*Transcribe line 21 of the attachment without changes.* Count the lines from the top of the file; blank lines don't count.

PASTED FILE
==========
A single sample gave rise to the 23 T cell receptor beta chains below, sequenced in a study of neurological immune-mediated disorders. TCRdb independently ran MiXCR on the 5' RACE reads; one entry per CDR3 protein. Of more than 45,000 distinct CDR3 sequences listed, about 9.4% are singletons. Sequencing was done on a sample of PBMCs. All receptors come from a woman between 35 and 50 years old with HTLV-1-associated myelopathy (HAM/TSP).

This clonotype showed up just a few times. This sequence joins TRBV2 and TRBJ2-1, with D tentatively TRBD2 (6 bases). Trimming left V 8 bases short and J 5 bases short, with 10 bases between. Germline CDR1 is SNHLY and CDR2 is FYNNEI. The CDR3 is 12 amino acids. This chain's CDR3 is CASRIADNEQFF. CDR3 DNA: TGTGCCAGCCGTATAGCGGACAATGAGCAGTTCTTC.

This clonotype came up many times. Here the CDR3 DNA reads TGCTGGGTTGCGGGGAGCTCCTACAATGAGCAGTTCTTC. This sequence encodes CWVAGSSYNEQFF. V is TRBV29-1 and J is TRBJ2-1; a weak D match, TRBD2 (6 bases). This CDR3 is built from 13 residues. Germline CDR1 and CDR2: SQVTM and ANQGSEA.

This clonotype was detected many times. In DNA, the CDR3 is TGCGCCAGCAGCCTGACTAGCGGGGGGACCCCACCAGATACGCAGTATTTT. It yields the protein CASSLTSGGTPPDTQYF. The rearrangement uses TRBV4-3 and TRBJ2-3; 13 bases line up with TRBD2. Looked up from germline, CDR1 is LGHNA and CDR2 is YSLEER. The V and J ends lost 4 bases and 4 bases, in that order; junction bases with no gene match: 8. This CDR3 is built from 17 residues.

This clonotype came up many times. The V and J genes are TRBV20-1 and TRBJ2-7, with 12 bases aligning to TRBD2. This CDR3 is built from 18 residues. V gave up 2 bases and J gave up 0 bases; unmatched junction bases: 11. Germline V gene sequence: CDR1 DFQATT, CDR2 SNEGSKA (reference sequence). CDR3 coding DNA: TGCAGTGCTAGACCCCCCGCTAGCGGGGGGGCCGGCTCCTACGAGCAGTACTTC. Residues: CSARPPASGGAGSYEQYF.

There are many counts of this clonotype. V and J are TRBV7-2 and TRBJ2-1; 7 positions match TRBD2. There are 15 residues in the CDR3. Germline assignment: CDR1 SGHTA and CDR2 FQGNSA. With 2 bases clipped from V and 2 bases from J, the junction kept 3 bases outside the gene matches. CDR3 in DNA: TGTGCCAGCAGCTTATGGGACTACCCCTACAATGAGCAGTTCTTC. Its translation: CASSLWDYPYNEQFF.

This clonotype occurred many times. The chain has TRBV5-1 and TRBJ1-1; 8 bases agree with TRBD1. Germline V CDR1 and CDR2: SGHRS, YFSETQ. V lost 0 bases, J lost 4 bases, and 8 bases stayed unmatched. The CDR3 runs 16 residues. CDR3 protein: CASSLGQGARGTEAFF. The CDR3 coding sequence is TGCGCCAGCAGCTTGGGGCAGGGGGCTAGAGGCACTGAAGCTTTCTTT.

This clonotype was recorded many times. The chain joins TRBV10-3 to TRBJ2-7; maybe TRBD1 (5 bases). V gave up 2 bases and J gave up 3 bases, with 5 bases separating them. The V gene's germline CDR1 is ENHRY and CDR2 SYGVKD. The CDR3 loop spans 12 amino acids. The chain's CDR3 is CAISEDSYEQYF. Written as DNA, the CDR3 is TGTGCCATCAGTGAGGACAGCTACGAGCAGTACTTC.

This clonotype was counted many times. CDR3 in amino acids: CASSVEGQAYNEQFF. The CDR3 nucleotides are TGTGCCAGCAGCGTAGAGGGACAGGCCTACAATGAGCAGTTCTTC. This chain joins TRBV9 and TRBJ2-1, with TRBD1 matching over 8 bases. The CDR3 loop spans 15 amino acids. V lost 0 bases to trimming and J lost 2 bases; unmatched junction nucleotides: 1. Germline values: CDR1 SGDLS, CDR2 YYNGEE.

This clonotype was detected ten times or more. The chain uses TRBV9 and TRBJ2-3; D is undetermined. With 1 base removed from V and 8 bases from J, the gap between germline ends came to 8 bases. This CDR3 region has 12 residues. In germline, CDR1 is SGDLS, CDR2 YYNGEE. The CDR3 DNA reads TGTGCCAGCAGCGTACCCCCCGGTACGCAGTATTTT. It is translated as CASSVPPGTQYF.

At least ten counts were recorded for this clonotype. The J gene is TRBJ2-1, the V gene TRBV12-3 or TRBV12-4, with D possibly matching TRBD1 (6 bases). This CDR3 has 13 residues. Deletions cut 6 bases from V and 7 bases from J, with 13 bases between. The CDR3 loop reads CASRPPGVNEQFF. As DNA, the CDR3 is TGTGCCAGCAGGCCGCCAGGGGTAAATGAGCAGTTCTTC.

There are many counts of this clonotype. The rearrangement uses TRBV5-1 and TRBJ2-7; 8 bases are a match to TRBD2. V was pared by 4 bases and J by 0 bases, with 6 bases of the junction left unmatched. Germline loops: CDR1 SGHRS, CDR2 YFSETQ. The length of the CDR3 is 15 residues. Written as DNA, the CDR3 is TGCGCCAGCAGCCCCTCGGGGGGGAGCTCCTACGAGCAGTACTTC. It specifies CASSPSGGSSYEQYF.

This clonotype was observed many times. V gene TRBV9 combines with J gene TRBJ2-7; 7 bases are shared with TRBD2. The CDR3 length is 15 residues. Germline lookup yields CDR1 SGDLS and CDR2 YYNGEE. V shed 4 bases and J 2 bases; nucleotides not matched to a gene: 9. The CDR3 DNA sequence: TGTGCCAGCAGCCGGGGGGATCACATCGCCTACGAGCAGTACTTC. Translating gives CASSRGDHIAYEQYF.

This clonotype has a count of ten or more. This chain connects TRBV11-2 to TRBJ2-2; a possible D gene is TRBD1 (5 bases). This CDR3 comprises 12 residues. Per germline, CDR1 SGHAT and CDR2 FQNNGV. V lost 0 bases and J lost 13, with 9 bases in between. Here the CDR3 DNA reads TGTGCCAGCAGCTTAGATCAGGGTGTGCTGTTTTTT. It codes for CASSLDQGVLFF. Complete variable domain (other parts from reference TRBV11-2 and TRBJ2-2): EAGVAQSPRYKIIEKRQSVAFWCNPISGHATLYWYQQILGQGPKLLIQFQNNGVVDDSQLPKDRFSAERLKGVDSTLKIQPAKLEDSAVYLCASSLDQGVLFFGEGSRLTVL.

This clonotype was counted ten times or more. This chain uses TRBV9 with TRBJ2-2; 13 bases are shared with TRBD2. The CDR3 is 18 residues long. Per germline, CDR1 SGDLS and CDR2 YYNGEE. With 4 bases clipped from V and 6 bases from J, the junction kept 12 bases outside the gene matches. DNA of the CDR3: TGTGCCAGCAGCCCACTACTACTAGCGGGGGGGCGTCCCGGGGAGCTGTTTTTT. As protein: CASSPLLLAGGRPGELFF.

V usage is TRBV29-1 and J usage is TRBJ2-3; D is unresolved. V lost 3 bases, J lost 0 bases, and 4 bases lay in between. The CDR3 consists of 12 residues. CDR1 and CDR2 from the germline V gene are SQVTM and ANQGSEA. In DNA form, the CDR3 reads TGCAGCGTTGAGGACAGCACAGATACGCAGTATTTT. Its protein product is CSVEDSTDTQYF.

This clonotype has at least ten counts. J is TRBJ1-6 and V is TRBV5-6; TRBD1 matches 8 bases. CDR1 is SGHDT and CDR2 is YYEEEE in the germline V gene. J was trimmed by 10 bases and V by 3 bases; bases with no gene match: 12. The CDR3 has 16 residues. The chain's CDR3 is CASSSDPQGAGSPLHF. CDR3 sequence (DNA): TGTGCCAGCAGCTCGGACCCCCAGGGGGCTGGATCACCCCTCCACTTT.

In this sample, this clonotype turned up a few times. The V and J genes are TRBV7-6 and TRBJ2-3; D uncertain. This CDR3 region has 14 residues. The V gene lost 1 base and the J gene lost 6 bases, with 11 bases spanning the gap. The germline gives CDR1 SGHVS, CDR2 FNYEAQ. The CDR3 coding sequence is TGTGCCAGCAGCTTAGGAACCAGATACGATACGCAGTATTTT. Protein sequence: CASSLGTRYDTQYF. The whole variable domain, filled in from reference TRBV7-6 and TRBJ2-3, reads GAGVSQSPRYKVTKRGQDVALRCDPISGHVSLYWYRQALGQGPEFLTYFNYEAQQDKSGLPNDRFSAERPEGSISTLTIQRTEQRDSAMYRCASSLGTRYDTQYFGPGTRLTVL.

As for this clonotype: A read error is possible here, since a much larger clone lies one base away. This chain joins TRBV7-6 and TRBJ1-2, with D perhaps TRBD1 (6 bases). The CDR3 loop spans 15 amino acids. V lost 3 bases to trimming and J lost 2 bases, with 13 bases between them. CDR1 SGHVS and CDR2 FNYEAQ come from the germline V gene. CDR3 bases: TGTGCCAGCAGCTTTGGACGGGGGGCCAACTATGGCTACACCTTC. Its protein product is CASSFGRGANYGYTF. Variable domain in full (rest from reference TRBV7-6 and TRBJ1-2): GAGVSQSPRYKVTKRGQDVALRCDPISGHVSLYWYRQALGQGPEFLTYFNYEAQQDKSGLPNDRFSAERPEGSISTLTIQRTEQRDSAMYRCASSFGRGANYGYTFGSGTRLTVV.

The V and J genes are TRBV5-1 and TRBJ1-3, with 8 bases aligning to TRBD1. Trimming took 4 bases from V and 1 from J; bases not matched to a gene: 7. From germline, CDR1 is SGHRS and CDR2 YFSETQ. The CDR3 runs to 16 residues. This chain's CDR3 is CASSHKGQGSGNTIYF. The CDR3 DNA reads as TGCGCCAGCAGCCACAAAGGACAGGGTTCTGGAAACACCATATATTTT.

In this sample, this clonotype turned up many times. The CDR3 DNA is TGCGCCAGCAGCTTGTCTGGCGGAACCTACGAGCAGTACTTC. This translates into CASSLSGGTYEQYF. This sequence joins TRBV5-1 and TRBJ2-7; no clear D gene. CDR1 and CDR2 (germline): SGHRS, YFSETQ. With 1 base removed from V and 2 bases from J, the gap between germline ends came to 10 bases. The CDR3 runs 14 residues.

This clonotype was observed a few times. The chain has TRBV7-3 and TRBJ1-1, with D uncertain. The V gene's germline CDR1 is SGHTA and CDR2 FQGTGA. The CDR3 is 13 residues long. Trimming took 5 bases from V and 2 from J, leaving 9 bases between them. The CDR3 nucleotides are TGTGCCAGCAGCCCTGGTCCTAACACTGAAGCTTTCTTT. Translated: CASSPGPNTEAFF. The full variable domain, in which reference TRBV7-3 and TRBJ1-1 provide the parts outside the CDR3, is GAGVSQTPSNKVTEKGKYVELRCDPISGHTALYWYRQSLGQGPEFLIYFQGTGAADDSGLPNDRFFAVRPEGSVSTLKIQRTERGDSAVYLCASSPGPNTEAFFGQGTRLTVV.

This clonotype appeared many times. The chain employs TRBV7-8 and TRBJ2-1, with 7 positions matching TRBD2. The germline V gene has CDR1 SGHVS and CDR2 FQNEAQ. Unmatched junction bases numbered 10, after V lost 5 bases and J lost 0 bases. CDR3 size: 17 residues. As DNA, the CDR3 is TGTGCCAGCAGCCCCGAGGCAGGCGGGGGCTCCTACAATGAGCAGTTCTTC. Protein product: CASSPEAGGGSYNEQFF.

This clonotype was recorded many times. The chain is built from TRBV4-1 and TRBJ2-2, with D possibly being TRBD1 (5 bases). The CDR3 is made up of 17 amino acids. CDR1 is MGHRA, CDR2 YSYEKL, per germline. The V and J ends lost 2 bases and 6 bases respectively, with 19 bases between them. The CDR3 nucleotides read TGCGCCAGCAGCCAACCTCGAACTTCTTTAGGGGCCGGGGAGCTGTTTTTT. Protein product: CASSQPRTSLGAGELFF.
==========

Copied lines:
In this sample, this clonotype turned up many times. The CDR3 DNA is TGCGCCAGCAGCTTGTCTGGCGGAACCTACGAGCAGTACTTC. This translates into CASSLSGGTYEQYF. This sequence joins TRBV5-1 and TRBJ2-7; no clear D gene. CDR1 and CDR2 (germline): SGHRS, YFSETQ. With 1 base removed from V and 2 bases from J, the gap between germline ends came to 10 bases. The CDR3 runs 14 residues.